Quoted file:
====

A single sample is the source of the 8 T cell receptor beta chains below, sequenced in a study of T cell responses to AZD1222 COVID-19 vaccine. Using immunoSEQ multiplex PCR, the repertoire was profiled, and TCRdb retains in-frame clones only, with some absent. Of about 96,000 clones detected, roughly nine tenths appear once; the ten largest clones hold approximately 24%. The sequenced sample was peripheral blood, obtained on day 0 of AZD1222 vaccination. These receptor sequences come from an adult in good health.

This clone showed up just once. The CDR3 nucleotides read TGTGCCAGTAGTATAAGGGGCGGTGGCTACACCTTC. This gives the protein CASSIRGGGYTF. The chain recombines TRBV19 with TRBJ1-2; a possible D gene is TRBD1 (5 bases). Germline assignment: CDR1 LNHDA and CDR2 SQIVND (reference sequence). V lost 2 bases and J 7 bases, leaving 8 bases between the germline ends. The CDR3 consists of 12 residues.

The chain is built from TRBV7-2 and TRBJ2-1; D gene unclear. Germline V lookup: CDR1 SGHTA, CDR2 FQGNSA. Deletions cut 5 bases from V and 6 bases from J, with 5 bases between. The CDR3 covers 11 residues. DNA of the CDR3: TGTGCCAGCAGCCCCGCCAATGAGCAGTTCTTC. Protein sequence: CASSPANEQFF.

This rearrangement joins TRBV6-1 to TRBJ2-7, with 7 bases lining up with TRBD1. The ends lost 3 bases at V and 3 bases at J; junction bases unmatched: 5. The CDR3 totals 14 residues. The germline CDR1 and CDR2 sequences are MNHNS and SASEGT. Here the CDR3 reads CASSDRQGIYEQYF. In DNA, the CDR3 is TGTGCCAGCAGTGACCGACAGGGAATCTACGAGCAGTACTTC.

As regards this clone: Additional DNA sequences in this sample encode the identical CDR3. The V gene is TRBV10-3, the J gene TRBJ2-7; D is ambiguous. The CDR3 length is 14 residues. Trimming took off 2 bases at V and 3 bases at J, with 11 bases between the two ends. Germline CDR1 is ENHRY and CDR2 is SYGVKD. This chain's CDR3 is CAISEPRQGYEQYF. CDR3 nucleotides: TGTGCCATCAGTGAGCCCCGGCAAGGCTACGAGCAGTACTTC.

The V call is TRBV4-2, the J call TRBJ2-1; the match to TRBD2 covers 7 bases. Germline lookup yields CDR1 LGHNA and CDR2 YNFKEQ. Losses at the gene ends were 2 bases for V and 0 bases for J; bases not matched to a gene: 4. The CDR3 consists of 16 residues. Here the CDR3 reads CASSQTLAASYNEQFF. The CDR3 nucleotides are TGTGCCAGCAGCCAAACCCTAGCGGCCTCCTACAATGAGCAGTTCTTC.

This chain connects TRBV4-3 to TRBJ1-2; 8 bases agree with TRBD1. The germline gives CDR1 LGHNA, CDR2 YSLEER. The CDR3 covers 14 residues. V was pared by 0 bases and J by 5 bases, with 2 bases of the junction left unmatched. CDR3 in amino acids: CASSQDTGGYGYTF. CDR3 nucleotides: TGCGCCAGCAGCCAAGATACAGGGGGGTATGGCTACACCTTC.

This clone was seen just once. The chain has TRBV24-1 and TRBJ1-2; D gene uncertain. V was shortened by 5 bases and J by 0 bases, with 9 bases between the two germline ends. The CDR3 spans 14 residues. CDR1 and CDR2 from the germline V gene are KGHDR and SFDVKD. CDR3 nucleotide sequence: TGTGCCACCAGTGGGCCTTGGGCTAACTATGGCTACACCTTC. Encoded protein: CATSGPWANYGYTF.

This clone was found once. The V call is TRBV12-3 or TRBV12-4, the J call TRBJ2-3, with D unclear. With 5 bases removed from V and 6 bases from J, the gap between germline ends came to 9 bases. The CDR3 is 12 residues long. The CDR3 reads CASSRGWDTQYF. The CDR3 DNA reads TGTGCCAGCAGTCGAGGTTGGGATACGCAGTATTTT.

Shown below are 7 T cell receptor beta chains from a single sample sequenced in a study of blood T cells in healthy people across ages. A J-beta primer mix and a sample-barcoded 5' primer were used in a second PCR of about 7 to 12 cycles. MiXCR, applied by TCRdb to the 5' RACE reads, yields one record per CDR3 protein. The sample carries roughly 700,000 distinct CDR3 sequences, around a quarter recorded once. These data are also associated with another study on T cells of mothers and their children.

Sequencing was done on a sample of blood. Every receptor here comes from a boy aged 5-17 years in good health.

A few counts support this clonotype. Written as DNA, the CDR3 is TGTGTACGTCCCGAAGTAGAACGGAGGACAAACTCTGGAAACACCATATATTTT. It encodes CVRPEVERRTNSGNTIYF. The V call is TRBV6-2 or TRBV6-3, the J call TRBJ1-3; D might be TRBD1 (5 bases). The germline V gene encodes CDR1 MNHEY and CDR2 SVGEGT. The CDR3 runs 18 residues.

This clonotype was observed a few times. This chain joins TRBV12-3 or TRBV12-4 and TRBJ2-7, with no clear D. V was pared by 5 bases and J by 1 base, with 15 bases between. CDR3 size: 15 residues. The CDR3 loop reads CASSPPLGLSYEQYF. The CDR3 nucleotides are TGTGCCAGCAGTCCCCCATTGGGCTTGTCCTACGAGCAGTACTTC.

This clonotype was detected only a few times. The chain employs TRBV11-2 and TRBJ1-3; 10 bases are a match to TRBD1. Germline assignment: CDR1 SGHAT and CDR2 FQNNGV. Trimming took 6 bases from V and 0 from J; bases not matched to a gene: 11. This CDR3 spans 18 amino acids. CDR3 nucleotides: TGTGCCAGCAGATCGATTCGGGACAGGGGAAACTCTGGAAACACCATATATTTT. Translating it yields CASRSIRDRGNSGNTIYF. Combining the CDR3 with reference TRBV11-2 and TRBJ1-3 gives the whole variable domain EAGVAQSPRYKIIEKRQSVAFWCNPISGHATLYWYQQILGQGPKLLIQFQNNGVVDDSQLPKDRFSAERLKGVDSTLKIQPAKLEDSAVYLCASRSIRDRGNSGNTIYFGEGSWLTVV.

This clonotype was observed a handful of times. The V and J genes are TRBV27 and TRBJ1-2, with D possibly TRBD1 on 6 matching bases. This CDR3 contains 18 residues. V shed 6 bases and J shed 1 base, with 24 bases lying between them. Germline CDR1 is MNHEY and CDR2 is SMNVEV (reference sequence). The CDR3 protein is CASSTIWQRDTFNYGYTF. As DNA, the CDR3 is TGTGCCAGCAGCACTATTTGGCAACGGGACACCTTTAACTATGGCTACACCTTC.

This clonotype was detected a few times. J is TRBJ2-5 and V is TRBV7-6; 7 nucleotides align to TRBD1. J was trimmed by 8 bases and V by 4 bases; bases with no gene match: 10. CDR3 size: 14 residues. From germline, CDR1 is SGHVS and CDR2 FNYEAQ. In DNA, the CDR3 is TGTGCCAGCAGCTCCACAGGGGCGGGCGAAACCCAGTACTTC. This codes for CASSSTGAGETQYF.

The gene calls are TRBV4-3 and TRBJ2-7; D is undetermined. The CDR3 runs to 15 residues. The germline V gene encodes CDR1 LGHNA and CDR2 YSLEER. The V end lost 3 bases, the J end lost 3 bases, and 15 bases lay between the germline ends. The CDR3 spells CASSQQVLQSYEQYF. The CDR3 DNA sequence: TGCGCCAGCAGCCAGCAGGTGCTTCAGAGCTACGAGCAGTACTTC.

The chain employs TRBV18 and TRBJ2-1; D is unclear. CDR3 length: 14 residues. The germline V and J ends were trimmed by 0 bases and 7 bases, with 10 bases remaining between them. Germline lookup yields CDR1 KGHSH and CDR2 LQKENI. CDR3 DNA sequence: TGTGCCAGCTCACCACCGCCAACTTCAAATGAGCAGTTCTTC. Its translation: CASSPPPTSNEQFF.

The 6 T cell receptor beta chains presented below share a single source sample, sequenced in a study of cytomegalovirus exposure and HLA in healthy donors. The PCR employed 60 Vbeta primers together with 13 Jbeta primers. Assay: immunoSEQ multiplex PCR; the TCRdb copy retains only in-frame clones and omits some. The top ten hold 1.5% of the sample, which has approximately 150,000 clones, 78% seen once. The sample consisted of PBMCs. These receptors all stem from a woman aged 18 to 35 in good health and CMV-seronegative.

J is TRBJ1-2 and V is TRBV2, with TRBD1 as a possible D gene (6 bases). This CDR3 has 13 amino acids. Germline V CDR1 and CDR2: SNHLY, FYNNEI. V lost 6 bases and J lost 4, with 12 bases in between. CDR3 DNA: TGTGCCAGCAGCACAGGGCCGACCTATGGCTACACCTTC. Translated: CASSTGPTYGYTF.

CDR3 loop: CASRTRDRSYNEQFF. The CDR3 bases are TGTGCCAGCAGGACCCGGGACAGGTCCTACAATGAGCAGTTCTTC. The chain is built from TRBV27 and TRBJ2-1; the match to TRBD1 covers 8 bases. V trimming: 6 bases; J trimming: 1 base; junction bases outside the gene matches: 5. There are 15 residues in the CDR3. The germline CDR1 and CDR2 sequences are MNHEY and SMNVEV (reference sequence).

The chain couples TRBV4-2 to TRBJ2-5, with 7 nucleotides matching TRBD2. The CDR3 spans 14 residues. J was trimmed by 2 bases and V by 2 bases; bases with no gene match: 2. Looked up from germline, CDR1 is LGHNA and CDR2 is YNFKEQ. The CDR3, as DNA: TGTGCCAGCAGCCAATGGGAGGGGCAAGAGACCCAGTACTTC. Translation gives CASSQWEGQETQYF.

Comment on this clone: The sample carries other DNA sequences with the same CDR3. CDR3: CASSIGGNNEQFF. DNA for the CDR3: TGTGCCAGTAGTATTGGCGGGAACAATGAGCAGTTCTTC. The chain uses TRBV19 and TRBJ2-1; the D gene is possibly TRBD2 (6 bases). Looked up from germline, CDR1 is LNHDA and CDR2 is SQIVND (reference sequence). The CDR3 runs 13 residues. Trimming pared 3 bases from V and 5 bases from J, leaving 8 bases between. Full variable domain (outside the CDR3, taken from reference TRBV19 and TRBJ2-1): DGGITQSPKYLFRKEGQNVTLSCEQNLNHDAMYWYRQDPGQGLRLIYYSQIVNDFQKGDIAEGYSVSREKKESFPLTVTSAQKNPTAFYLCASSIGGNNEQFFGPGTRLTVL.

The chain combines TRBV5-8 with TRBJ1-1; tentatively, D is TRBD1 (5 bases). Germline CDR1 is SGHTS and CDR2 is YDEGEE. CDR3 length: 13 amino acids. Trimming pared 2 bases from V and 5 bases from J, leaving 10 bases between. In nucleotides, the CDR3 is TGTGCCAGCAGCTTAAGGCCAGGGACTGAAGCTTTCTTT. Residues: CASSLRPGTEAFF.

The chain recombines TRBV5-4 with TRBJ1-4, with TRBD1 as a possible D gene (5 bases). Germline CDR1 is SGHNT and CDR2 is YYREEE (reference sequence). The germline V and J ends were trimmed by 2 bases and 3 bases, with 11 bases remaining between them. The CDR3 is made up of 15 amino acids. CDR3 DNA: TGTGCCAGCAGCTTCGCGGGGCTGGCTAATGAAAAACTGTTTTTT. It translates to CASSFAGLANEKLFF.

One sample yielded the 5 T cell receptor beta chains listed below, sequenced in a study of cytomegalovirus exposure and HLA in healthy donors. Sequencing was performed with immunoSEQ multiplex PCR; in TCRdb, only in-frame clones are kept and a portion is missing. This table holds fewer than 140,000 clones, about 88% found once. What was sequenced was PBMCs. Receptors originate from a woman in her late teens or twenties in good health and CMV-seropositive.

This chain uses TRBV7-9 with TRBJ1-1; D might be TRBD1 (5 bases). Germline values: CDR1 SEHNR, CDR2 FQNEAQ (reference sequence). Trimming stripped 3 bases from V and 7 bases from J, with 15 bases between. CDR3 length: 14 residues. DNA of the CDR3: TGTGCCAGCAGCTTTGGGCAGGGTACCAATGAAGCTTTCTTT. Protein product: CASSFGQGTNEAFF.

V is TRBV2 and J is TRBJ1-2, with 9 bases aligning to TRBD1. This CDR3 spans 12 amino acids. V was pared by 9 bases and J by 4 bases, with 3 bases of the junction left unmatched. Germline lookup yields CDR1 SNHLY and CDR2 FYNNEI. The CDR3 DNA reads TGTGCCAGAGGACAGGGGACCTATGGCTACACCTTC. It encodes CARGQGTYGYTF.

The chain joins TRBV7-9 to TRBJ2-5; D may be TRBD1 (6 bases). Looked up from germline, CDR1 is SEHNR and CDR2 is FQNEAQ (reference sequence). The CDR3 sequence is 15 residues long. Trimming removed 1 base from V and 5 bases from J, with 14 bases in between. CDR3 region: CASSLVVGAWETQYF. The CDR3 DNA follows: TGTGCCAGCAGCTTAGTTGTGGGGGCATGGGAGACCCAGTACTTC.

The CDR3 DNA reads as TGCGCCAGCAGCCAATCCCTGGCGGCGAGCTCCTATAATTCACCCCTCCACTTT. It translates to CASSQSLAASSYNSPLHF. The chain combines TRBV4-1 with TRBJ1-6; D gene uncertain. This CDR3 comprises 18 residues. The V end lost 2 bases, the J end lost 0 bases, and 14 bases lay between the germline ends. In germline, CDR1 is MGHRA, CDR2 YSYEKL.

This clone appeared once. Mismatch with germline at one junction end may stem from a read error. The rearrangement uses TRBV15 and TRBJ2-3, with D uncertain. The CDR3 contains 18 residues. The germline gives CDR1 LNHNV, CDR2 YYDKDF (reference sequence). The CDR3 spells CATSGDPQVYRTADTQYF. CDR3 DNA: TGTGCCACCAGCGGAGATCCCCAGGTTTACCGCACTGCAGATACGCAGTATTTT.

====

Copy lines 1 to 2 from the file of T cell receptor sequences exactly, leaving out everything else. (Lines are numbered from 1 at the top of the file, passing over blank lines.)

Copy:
A single sample is the source of the 8 T cell receptor beta chains below, sequenced in a study of T cell responses to AZD1222 COVID-19 vaccine. Using immunoSEQ multiplex PCR, the repertoire was profiled, and TCRdb retains in-frame clones only, with some absent. Of about 96,000 clones detected, roughly nine tenths appear once; the ten largest clones hold approximately 24%. The sequenced sample was peripheral blood, obtained on day 0 of AZD1222 vaccination. These receptor sequences come from an adult in good health.

This clone showed up just once. The CDR3 nucleotides read TGTGCCAGTAGTATAAGGGGCGGTGGCTACACCTTC. This gives the protein CASSIRGGGYTF. The chain recombines TRBV19 with TRBJ1-2; a possible D gene is TRBD1 (5 bases). Germline assignment: CDR1 LNHDA and CDR2 SQIVND (reference sequence). V lost 2 bases and J 7 bases, leaving 8 bases between the germline ends. The CDR3 consists of 12 residues.